Food safety experts are warning the public to wash their hands after visiting the supermarket, to ward off the risk of catching the campylobacter bug.
As many as nine million packs of chicken per year are believed to carry the bacterium, which can cause fever, sickness, diarrhoea - and even death.
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And campylobacter isn't just on the inside of the wrapper, with figures two years ago showing that seven percent of chicken packaging was contaminated with the bug.
And this, say experts, means that supermarket shoppers are at risk of becoming infected before they've even got their meat home and opened the pack.
"For example, people quite often get hungry in the supermarket and may buy snacks such as crisps to eat on the way home," Dr Lisa Ackerley, an independent food hygiene expert, tells the Daily Telegraph.
"But if they've picked up chicken with bacteria on the outside packaging and licked their fingers they could consume enough bacteria to become ill."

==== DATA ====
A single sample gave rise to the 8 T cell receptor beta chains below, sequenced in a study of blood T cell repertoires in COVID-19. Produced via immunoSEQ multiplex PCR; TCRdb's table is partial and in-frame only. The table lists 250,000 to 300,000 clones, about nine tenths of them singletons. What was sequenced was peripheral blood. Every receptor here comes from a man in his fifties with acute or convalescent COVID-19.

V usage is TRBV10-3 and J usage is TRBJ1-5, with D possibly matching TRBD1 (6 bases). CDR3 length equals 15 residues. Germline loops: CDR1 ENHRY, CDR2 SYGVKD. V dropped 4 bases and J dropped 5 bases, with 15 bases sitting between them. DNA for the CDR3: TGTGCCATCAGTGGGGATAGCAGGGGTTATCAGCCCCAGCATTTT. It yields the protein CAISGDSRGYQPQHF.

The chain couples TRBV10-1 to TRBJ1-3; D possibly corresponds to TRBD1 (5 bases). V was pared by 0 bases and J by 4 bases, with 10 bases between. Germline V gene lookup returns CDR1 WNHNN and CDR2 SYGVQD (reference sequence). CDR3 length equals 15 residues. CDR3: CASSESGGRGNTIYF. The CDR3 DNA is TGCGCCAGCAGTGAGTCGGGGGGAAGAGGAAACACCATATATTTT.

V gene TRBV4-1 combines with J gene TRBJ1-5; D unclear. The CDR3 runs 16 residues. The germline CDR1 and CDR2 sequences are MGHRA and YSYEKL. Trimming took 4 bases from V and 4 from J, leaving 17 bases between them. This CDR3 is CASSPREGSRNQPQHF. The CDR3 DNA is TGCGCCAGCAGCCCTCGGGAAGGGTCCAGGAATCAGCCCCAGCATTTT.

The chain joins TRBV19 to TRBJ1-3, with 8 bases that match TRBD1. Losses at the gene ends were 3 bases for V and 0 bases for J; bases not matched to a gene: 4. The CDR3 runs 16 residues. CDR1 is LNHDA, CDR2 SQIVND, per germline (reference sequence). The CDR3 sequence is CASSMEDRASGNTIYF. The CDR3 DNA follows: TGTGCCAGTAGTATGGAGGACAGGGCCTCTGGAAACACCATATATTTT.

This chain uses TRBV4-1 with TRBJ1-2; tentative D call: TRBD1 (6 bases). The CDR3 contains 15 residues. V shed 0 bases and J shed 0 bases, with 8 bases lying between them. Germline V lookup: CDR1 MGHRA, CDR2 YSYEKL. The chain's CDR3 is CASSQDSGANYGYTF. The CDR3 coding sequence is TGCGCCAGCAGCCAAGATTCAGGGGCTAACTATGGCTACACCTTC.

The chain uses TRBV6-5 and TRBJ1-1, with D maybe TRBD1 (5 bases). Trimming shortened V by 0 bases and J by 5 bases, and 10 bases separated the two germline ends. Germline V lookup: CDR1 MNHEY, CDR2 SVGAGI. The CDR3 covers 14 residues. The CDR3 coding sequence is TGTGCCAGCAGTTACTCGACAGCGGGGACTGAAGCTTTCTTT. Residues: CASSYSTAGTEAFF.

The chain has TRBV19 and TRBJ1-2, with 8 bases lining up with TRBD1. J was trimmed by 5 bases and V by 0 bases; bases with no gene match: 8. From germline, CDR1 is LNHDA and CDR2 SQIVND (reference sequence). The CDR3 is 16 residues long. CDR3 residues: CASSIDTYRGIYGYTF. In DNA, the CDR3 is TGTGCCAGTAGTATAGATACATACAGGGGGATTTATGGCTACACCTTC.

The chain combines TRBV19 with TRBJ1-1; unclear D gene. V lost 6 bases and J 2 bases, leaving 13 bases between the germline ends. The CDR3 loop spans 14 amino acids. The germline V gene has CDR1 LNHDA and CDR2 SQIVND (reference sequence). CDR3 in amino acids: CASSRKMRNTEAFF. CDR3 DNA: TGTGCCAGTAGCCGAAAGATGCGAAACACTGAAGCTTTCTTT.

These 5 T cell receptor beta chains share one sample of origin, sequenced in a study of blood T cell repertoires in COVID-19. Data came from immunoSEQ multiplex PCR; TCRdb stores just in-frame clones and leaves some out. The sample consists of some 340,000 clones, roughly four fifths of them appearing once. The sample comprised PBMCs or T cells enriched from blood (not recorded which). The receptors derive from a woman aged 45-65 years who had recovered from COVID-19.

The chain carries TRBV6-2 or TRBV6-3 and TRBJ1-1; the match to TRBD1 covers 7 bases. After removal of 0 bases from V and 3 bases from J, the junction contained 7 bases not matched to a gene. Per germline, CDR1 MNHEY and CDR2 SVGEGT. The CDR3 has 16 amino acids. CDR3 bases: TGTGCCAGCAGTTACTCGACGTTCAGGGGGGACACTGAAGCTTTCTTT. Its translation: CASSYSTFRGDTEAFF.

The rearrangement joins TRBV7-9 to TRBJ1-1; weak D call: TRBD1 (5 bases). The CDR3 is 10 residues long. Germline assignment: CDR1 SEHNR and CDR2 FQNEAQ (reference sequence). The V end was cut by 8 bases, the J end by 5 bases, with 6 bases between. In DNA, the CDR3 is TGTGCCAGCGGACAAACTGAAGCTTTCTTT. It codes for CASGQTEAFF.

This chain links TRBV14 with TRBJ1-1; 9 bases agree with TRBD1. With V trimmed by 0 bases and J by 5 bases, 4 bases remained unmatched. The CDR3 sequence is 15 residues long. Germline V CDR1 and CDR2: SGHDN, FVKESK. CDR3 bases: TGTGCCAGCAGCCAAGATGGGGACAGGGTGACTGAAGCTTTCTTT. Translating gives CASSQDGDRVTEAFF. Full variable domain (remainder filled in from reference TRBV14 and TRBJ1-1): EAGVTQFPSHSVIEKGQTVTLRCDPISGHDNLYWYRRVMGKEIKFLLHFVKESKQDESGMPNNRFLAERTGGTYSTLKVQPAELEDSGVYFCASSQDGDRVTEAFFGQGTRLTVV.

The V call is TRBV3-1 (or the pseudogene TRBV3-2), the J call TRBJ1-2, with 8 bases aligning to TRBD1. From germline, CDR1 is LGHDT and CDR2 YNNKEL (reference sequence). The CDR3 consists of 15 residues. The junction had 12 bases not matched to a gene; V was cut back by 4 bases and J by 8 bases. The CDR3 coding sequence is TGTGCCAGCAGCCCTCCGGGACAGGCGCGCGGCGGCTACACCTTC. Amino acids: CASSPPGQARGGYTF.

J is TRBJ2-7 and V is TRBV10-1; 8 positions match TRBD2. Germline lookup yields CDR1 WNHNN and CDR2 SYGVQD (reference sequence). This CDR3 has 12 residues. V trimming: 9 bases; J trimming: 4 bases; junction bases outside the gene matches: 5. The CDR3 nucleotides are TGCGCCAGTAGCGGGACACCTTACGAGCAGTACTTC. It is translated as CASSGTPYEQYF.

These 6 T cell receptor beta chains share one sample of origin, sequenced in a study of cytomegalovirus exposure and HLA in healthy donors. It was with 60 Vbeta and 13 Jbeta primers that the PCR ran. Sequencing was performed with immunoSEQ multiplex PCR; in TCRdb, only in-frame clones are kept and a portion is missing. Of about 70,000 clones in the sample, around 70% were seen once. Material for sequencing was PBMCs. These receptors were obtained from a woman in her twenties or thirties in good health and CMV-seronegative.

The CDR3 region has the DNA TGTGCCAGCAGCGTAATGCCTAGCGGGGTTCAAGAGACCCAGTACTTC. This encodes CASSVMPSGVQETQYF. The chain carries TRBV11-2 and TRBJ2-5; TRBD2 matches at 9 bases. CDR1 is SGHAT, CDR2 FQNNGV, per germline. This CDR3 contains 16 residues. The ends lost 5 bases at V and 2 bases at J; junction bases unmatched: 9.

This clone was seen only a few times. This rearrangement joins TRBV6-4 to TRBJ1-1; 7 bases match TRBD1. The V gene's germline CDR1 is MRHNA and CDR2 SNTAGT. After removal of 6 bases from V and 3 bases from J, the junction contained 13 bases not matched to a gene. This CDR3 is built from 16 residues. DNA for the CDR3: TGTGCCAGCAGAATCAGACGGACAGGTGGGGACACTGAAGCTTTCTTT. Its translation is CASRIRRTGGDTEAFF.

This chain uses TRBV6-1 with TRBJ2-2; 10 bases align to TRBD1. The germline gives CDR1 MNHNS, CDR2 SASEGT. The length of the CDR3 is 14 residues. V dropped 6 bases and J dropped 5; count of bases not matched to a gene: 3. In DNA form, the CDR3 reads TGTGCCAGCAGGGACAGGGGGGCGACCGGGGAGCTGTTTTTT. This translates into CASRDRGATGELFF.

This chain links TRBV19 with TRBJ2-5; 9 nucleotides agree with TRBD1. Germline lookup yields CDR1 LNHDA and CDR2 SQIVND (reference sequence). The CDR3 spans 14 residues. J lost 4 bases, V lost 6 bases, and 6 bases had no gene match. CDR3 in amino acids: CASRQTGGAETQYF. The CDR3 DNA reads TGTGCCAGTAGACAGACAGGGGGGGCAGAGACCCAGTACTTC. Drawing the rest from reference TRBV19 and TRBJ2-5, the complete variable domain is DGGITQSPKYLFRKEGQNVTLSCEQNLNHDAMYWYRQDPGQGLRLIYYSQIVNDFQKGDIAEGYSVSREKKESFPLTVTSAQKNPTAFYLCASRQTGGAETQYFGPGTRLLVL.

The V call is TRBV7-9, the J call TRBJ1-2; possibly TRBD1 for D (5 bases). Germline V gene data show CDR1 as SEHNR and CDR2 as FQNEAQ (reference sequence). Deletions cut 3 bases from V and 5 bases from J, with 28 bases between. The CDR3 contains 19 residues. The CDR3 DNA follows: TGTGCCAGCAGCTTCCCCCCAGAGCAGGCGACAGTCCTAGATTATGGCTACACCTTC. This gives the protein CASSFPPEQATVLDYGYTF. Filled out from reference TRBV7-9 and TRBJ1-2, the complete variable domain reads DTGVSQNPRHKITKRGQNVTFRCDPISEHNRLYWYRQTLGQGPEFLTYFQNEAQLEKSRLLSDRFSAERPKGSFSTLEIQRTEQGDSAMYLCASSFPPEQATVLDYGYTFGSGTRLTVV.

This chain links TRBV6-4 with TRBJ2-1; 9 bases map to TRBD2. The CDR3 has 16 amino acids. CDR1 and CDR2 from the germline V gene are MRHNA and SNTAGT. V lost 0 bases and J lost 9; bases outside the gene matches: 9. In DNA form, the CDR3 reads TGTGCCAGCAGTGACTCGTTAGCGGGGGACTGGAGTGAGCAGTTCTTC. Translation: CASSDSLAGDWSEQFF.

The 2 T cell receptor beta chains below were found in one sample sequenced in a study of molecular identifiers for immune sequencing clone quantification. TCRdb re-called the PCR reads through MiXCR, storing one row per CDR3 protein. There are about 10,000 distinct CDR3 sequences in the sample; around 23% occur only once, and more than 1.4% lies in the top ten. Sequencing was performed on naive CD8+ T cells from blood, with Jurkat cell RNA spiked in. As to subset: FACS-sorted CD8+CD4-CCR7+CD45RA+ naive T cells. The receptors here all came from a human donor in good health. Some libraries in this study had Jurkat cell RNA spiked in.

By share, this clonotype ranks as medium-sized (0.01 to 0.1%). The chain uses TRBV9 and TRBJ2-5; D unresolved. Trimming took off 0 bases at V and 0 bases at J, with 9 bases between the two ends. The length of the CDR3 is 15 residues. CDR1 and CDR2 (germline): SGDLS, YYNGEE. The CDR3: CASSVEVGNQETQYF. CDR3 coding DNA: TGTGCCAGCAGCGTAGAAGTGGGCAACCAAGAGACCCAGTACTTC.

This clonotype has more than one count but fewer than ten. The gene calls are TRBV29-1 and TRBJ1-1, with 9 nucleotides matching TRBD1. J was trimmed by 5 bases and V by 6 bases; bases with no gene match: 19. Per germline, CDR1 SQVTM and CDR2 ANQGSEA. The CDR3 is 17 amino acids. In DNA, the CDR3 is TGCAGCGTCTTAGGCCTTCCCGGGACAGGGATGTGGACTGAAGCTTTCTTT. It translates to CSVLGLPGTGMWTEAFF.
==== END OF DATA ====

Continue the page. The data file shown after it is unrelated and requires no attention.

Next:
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Over the last couple of years, many supermarkets have tightened up their procedures to try and cut the risk of campylobacter contamination.
However, an analysis by the Daily Telegraph indicates that 1.1% of supermarket chickens have a medium or high level of campylobacter on the outside of the packaging - potentially a high enough dose to cause illness, it says. And with around 650 million chickens sold in the UK every year, that represents as many as nine million birds.
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In its latest figures, the Food Standards Agency has not broken down infection levels by retailer, as it has done in the past - meaning that consumers no longer know which supermarkets have the highest or lowest levels of the bug.
However, in 2015, Asda chickens were found to have the highest levels of campylobacter on the outside of their packaging, at a worrying 12.4%, followed by Morrisons at 11.2%. M&S had the least contaminated packs, at just 2.9%, followed by Tesco at 4% and Sainsbury's at 4.9%.